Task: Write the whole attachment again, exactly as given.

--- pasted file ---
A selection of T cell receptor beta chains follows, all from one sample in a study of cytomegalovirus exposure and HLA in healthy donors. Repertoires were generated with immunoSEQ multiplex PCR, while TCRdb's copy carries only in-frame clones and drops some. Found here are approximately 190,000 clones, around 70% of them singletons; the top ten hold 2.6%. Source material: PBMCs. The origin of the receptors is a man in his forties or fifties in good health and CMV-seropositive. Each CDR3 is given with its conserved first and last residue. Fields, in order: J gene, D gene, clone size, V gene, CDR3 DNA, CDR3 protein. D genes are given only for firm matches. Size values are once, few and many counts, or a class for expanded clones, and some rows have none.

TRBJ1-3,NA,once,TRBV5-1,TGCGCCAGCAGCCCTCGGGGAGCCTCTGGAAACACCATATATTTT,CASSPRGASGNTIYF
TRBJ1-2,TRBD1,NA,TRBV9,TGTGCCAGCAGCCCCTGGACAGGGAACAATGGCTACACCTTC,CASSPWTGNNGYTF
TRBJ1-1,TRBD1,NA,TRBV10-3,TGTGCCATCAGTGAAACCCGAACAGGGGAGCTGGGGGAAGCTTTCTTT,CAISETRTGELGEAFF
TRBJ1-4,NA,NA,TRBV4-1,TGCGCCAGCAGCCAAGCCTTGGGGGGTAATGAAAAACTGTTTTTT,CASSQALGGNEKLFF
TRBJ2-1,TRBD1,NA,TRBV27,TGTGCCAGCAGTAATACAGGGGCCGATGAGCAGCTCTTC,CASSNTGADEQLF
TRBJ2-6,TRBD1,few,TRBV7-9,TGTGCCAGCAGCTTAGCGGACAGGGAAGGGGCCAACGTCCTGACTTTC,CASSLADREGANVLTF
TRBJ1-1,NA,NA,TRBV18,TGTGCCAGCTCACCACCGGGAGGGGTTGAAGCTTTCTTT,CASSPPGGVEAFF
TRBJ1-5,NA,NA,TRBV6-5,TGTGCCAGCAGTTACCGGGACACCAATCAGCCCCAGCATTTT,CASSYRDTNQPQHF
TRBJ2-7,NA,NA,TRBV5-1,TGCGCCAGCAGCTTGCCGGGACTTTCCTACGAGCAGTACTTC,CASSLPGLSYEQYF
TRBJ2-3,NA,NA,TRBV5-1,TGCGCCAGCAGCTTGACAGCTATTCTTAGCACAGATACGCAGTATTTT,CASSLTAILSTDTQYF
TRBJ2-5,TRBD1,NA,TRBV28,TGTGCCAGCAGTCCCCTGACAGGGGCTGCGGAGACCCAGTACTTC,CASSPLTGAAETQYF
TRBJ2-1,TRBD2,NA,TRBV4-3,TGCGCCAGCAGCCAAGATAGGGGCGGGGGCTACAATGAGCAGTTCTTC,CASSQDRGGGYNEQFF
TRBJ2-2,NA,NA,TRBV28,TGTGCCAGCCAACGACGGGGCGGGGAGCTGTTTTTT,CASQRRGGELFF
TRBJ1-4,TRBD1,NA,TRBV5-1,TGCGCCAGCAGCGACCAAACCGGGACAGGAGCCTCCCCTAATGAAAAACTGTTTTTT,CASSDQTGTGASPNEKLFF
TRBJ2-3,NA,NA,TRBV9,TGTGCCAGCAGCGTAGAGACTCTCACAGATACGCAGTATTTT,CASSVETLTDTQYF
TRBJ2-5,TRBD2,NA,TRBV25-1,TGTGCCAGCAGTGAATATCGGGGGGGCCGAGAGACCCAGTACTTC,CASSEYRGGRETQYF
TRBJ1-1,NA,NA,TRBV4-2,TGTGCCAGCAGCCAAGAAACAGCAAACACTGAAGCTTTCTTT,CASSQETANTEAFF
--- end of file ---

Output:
A selection of T cell receptor beta chains follows, all from one sample in a study of cytomegalovirus exposure and HLA in healthy donors. Repertoires were generated with immunoSEQ multiplex PCR, while TCRdb's copy carries only in-frame clones and drops some. Found here are approximately 190,000 clones, around 70% of them singletons; the top ten hold 2.6%. Source material: PBMCs. The origin of the receptors is a man in his forties or fifties in good health and CMV-seropositive. Each CDR3 is given with its conserved first and last residue. Fields, in order: J gene, D gene, clone size, V gene, CDR3 DNA, CDR3 protein. D genes are given only for firm matches. Size values are once, few and many counts, or a class for expanded clones, and some rows have none.

TRBJ1-3,NA,once,TRBV5-1,TGCGCCAGCAGCCCTCGGGGAGCCTCTGGAAACACCATATATTTT,CASSPRGASGNTIYF
TRBJ1-2,TRBD1,NA,TRBV9,TGTGCCAGCAGCCCCTGGACAGGGAACAATGGCTACACCTTC,CASSPWTGNNGYTF
TRBJ1-1,TRBD1,NA,TRBV10-3,TGTGCCATCAGTGAAACCCGAACAGGGGAGCTGGGGGAAGCTTTCTTT,CAISETRTGELGEAFF
TRBJ1-4,NA,NA,TRBV4-1,TGCGCCAGCAGCCAAGCCTTGGGGGGTAATGAAAAACTGTTTTTT,CASSQALGGNEKLFF
TRBJ2-1,TRBD1,NA,TRBV27,TGTGCCAGCAGTAATACAGGGGCCGATGAGCAGCTCTTC,CASSNTGADEQLF
TRBJ2-6,TRBD1,few,TRBV7-9,TGTGCCAGCAGCTTAGCGGACAGGGAAGGGGCCAACGTCCTGACTTTC,CASSLADREGANVLTF
TRBJ1-1,NA,NA,TRBV18,TGTGCCAGCTCACCACCGGGAGGGGTTGAAGCTTTCTTT,CASSPPGGVEAFF
TRBJ1-5,NA,NA,TRBV6-5,TGTGCCAGCAGTTACCGGGACACCAATCAGCCCCAGCATTTT,CASSYRDTNQPQHF
TRBJ2-7,NA,NA,TRBV5-1,TGCGCCAGCAGCTTGCCGGGACTTTCCTACGAGCAGTACTTC,CASSLPGLSYEQYF
TRBJ2-3,NA,NA,TRBV5-1,TGCGCCAGCAGCTTGACAGCTATTCTTAGCACAGATACGCAGTATTTT,CASSLTAILSTDTQYF
TRBJ2-5,TRBD1,NA,TRBV28,TGTGCCAGCAGTCCCCTGACAGGGGCTGCGGAGACCCAGTACTTC,CASSPLTGAAETQYF
TRBJ2-1,TRBD2,NA,TRBV4-3,TGCGCCAGCAGCCAAGATAGGGGCGGGGGCTACAATGAGCAGTTCTTC,CASSQDRGGGYNEQFF
TRBJ2-2,NA,NA,TRBV28,TGTGCCAGCCAACGACGGGGCGGGGAGCTGTTTTTT,CASQRRGGELFF
TRBJ1-4,TRBD1,NA,TRBV5-1,TGCGCCAGCAGCGACCAAACCGGGACAGGAGCCTCCCCTAATGAAAAACTGTTTTTT,CASSDQTGTGASPNEKLFF
TRBJ2-3,NA,NA,TRBV9,TGTGCCAGCAGCGTAGAGACTCTCACAGATACGCAGTATTTT,CASSVETLTDTQYF
TRBJ2-5,TRBD2,NA,TRBV25-1,TGTGCCAGCAGTGAATATCGGGGGGGCCGAGAGACCCAGTACTTC,CASSEYRGGRETQYF
TRBJ1-1,NA,NA,TRBV4-2,TGTGCCAGCAGCCAAGAAACAGCAAACACTGAAGCTTTCTTT,CASSQETANTEAFF